I use GitHub to host my repositories including all the projects I did for the Udacity Android Nanodegrees. This helps me to organise them, check in the future how I implemented things and most importantly personal visibility.
I used GitHub as my Android portfolio. In each repository I added a README file describing the project, the Android goodies it contained and also added some screenshots of the final app.
One of the most popular repos I have is a project I did for Udacity's Android Basics Nanodegree, that consisted in building an Inventory App. This project required creating a simple app using a local SQLite Database, cursors, a ListView and some permissions.
Since I uploaded it to GitHub it started to get forked frequently (even got some stars! â). I realised that most of the people that forked it, deleted it afterwards. This means that maybe it wasn't what they expected, right? Well, I noticed that some people forked it and later deleted my name, uploading my same project (sometimes without even changing the name!) on a new repo. This is the same as downloading the repo to your local machine and uploading it to your GitHub, removing all git history and any trace of my authorship.
[…] some people forked it and later deleted my name, uploading my same project […] on a new repo.
At this point I was curious about this fact and started checking periodically the traffic of my repositories. Unfortunately GitHub only displays analytics for the last 14 days, but as far as I've seen, the average number of unique visitors is 150 every 2 weeks. I find it a lot for a project like this!
However I’m not getting only visitors, but also clones. An average of 5 clones every 2 weeks.
The real problem comes when people just copy-paste all the project content or just change my name to submit it to Udacity as their own work. When you enroll in a Udacity Nanodegree you have to agree on the Udacity Honor Code, that states that you are submitting your own work. Therefore breaking this can end in getting you expelled from a program without refund.
First of all, Udacity encourages you to upload your projects to GitHub, as this will help you to build your portfolio. During the Android Nanodegrees I took, Udacity suggested to use GitHub, also referring to their course "How to Use Git and GitHub". There are two ways of submitting a project, either linking your GitHub repository or uploading a ZIP file.
Secondly, uploading my Udacity projects to GitHub is my portfolio and gives me visibility to potential employers. If you google "Udacity inventory app" you will probably see my project as one of the first results.
Furthermore it helps students: Having a guidance helps them to get unstuck. And how do I know? I got some messages from students thanking me for my repos as they helped them. Only a few, but it always makes my day! ðŸ˜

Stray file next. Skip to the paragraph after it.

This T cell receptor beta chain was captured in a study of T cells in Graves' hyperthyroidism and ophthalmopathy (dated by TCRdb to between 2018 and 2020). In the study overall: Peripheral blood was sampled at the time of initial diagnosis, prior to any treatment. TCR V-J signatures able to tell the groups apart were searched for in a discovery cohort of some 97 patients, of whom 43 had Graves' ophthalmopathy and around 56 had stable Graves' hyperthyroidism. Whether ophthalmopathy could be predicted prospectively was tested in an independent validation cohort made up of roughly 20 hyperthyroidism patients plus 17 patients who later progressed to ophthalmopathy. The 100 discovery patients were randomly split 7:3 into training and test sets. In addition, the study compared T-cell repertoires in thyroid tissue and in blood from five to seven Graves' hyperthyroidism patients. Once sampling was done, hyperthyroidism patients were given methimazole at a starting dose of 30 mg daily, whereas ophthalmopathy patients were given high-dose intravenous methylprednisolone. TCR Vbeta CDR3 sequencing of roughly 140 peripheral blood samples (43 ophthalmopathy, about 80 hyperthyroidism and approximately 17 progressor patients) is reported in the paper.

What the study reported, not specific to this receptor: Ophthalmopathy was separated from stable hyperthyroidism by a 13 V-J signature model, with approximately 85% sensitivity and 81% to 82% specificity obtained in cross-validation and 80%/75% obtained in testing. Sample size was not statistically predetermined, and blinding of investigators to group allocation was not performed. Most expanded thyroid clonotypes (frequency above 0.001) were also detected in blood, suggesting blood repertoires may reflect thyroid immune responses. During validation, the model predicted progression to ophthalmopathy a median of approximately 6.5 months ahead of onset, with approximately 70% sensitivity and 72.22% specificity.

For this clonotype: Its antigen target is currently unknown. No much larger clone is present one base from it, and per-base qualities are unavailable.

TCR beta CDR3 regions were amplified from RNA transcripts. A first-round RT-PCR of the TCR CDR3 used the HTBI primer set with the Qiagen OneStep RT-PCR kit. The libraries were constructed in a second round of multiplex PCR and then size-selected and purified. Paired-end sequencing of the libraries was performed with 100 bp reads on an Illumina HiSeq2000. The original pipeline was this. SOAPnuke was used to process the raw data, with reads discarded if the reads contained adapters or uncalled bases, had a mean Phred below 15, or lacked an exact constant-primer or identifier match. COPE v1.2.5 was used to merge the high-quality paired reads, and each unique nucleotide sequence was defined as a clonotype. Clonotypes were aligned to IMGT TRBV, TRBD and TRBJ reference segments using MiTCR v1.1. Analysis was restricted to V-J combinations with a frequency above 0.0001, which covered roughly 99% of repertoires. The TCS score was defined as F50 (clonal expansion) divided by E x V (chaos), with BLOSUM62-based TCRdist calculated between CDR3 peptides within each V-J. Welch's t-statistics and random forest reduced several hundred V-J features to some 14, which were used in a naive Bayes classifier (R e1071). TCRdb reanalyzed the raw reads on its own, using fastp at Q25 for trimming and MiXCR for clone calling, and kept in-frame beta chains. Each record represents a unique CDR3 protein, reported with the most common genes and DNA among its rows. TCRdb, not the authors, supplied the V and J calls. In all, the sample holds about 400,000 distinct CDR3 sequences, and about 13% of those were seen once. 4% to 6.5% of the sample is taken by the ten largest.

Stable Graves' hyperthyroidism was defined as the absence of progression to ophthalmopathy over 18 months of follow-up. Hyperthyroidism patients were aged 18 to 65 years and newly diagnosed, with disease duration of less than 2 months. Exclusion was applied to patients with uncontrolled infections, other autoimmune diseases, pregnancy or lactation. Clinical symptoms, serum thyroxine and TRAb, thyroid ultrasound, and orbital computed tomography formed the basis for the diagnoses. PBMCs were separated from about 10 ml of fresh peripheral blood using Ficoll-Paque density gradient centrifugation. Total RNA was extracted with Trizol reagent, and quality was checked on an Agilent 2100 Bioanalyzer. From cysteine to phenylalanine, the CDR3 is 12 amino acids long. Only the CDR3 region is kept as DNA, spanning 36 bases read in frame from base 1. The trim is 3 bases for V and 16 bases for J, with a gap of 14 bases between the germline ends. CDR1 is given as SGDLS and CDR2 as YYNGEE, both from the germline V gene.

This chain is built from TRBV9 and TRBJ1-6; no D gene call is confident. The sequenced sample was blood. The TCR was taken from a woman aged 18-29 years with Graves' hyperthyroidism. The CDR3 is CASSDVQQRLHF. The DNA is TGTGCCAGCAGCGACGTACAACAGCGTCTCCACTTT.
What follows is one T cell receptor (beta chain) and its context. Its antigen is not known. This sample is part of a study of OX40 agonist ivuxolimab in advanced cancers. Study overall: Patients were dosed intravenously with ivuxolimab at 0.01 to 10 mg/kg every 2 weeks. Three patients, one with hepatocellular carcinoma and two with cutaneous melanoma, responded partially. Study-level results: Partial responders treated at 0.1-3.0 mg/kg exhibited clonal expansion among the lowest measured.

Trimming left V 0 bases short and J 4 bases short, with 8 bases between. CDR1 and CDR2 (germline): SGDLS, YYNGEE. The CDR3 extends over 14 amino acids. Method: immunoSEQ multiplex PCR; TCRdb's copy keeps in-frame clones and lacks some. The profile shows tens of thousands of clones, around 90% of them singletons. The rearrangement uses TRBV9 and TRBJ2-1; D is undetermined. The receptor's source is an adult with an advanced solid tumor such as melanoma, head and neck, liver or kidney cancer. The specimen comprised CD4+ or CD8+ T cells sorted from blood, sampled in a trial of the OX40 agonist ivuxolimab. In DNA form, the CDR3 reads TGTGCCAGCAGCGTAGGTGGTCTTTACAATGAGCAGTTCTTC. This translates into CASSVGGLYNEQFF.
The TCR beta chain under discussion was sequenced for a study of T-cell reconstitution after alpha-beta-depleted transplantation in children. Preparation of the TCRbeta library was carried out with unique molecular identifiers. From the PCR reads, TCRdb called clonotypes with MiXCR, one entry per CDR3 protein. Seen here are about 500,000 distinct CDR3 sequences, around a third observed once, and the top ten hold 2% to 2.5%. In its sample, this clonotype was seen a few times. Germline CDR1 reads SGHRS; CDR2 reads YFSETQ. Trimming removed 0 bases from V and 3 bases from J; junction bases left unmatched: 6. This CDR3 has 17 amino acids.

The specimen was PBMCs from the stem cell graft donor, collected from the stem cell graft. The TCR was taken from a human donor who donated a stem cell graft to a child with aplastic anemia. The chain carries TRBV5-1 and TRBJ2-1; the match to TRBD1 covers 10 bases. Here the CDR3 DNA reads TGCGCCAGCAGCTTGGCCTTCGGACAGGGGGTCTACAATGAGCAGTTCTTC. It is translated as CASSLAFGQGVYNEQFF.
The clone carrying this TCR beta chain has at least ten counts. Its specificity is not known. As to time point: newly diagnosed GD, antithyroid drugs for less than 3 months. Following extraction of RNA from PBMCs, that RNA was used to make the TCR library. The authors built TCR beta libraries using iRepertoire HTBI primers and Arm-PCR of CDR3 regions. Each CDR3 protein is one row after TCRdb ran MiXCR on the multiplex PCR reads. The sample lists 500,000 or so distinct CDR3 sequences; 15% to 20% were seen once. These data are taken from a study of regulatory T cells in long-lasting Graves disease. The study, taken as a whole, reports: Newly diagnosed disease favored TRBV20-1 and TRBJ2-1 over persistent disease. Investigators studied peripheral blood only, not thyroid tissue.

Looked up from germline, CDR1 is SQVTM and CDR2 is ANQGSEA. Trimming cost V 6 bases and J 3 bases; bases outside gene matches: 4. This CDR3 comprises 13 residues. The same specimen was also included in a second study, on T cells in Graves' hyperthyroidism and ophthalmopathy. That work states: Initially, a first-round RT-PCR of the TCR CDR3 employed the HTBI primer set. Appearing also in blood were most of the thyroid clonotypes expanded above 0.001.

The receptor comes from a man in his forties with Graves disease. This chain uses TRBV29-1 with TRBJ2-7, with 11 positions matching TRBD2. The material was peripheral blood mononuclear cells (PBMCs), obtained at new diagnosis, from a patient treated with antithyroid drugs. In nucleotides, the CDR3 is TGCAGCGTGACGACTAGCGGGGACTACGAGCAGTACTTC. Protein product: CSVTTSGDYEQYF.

Today someone wrote me to thank me for my GitHub projects from the Android Nanodegree. Made my day! ðŸ˜â¤ï¸ pic.twitter.com/VImYK2PaXq— Lara MartÃn (@lariki ) July 27, 2017
As I want to keep these repos public to showcase my work and potentially help others, I figured out that adding a license could help to warn about the plagiarism issue.
The license I add is the MIT license plus some personal words about Udacity Honor Code:
PROJECT LICENSE This project was submitted by Lara MartÃn as part of the Nanodegree At Udacity. As part of Udacity Honor code, your submissions must be your own work, hence submitting this project as yours will cause you to break the Udacity Honor Code and the suspension of your account. Me, the author of the project, allow you to check the code as a reference, but if you submit it, it's your own responsibility if you get expelled. Copyright (c) 2017 Lara MartÃn Besides the above notice, the following license applies and this license notice must be included in all works derived from this project. MIT License Permission is hereby granted, free of charge, to any person obtaining a copy of this software and associated documentation files (the "Software"), to deal in the Software without restriction, including without limitation the rights to use, copy, modify, merge, publish, distribute, sublicense, and/or sell copies of the Software, and to permit persons to whom the Software is furnished to do so, subject to the following conditions: [...]
I added this license to the README files and in all project files. Thankfully Android Studio helps you with it, let me explain how to achieve this.
To add a license to your project, first you need to create a template with the text. Go to Preferences -> Editor -> Copyright -> Copyright Profiles. Here add a new profile, give it a name and paste your license.
Once you have a copyright profile you want to use, you can add it to a specific file you want or to all:
- Add it as your default project copyright: Preferences -> Editor -> Copyright -> select the desired copyright file
- Update the copyright: select the file(s) you want to add the license to -> right click -> Update copyright. There is also a shortcut when adding a copyright in a single file, just use
cmd + Nin mac or
Alt + Insertfor Windows.
Now with these licenses I feel I have warned the students enough about the dangers of plagiarism. Nevertheless, I hope my repos help you to progress in your learning! ðŸ’š